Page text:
ADHD medication can be an effective way to reduce
symptoms of ADHD
(also known as ADD) in kids. But it can sometimes cause side effects. That’s true for both stimulant and non-stimulant medications.
Side effects like an upset stomach or headaches often go away after a child’s body has a few days to get used to the medication. But other common side effects, like decreased appetite, might not go away. There’s also a range in how kids experience side effects, from mild to significant. They can occur while the medication is working, or after it’s worn off.
Side Effects of ADHD Stimulant Medication
There are two types of stimulant medication: Methylphenidates (like
Ritalin, Focalin, Metadate, and
Concerta) and amphetamines (like Dexedrine,
The potential side effects of these medications include:
Increased blood pressure
Headaches and stomachaches
Rebound (irritability when the medication wears off)
Moodiness and irritability
Less common side effects of stimulant medication can include:
Tics (sudden, repetitive movements or sounds)
Personality changes, like appearing way too serious and not being as enthusiastic as usual
Side Effects of Non-Stimulant Medication
There are a number of non-stimulant medications. These include Strattera, Tenex, Intuniv, and Kapvay. Non-stimulants are often used when kids don’t respond to stimulants or experience side effects from them.
Non-stimulant medications can have side effects, too. These include:
How to Help With ADHD Medication Side Effects
It’s important to report side effects to the person who prescribed the medication. The prescriber may want to make changes to your child’s medication, dose, or timing. There are also things you can try at home to reduce side effects.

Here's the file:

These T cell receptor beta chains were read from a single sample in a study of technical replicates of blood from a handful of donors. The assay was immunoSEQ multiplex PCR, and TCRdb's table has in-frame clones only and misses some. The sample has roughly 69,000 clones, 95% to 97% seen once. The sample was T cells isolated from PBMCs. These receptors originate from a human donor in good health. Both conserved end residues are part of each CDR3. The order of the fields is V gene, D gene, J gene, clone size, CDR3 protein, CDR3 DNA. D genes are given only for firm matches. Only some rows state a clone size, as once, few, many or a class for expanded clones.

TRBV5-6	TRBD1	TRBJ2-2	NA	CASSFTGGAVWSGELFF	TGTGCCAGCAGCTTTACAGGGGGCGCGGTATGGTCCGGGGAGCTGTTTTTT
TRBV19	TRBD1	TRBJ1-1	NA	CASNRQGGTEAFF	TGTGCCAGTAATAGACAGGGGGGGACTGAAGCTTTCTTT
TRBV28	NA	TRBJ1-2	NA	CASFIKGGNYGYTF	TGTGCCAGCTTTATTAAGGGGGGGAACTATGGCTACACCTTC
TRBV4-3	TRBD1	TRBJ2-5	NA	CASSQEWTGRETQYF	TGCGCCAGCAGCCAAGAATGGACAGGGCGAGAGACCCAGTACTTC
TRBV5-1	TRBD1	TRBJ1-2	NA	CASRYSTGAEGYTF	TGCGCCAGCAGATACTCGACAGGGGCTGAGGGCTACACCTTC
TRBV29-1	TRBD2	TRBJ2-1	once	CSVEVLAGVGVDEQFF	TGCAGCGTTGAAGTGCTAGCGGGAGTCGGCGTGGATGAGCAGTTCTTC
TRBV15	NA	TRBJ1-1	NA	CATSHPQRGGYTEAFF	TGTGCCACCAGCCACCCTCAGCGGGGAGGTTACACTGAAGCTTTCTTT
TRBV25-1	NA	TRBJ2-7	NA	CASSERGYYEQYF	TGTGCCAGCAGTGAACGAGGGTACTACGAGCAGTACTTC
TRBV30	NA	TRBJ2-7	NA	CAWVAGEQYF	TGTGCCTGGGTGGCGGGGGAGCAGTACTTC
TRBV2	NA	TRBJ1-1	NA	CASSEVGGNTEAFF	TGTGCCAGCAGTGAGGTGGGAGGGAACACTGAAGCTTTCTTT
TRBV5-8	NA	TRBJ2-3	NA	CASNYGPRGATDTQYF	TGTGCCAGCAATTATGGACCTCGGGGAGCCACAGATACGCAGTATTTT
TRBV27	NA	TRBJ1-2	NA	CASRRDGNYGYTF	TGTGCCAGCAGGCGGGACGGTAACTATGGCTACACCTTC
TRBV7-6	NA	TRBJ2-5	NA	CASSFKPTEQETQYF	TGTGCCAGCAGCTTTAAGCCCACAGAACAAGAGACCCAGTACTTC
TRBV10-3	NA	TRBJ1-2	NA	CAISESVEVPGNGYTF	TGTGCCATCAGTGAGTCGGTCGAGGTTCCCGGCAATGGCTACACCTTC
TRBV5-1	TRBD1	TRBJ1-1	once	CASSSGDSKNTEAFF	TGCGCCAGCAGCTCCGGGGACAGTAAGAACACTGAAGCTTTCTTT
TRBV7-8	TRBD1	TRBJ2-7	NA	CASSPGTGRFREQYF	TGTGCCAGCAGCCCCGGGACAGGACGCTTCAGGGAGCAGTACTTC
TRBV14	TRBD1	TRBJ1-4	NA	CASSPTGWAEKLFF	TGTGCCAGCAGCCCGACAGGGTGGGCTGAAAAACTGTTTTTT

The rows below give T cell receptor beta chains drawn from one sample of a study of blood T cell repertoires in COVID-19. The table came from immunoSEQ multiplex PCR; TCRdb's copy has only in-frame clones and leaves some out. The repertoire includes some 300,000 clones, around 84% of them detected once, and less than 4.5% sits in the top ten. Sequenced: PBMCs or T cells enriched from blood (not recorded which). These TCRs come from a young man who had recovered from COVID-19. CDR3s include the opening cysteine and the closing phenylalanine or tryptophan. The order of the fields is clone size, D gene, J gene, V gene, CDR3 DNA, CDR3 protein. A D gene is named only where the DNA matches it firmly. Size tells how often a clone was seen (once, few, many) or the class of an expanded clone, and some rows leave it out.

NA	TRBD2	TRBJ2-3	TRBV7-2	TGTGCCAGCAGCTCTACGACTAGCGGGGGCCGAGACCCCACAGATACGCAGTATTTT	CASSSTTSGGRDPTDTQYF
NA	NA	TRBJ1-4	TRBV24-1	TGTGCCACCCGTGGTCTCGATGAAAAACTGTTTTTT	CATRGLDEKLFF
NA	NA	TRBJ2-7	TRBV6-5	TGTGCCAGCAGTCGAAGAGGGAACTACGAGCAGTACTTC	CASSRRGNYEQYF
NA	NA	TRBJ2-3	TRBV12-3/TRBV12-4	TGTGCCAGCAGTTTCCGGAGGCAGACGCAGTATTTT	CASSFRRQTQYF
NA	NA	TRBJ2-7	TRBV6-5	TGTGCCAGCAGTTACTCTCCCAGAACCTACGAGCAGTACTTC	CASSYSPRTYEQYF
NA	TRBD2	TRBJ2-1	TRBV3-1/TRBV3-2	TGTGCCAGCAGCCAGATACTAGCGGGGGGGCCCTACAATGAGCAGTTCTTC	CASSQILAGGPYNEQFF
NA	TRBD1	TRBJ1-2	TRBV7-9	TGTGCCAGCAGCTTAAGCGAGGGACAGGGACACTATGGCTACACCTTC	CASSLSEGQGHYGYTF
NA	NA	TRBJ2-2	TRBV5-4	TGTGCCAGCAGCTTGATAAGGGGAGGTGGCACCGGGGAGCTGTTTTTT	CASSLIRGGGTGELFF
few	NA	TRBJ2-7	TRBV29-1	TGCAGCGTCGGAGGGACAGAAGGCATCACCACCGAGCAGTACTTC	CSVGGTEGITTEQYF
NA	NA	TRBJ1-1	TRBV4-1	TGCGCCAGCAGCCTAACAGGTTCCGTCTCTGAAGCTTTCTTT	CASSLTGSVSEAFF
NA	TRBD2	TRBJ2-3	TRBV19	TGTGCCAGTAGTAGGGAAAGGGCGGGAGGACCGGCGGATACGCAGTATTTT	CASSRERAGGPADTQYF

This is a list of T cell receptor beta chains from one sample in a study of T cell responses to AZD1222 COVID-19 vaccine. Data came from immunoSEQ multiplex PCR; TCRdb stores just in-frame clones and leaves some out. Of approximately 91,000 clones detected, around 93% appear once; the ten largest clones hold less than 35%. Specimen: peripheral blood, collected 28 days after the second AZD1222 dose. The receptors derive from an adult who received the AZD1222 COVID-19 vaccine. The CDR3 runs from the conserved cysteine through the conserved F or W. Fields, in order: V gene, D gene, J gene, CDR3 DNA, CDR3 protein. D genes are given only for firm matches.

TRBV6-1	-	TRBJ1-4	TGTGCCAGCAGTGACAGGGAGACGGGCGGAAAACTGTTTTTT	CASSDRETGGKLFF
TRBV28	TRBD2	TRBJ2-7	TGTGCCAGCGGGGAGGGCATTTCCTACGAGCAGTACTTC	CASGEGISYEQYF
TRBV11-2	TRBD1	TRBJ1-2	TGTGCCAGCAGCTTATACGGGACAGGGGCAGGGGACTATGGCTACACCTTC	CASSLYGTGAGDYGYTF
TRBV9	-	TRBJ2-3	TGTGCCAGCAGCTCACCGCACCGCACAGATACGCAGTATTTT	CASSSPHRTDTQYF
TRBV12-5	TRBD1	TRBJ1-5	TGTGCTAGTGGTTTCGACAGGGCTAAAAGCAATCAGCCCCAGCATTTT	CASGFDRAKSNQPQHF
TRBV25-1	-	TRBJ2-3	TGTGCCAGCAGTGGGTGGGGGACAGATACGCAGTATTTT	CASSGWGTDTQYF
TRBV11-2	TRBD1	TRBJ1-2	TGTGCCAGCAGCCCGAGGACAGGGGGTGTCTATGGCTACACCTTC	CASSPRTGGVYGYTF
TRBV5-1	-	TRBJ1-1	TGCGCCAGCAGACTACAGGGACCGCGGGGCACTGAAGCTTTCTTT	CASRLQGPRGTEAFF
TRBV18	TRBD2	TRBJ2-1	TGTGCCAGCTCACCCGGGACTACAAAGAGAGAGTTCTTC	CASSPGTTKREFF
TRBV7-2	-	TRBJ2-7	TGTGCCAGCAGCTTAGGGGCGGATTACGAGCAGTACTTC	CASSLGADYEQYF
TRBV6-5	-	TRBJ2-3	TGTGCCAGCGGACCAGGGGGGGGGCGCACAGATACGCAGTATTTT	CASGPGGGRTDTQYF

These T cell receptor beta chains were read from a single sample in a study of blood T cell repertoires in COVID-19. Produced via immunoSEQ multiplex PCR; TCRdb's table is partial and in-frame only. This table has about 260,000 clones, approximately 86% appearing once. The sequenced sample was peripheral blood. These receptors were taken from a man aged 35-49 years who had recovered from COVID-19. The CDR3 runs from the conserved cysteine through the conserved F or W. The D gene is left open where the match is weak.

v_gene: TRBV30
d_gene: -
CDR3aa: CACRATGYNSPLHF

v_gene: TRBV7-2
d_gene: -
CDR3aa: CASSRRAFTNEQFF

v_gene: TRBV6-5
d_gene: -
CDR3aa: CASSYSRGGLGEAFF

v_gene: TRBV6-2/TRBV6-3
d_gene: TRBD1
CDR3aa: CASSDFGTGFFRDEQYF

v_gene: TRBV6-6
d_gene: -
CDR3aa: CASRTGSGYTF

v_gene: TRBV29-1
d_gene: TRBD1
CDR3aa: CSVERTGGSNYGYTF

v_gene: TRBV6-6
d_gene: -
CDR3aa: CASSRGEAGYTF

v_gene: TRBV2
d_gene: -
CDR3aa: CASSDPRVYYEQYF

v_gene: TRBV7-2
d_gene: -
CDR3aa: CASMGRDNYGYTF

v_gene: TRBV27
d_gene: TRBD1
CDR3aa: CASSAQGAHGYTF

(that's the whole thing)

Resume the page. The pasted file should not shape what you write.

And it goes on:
Eating issues: Stimulant medications can cause eating problems when the medicine is active in a child’s system. Extended-release versions of stimulant medications peak about four hours after they’re taken. So if kids take the medication right after breakfast, they may not be hungry at lunchtime. That’s why it’s important to make sure kids eat breakfast first, and to encourage them to eat whenever they feel hungry.
Their appetite will likely return later in the day as the medication wears off. So in the evenings they may be extra hungry. Keeping healthy snacks around can help kids get enough nutrition throughout the day.
Nausea and headaches: These side effects tend to go away within a few weeks of starting medication. You may be able to minimize them in the meantime by having your child take the medication with food.
Let the doctor or prescriber know about any side effects you see. That includes changes in your child’s mood or personality. Tell the doctor if your child seems much more anxious, irritable, or unhappy for long periods. It’s important to describe when this happens and how intense it is.
Understood is not affiliated with any pharmaceutical company.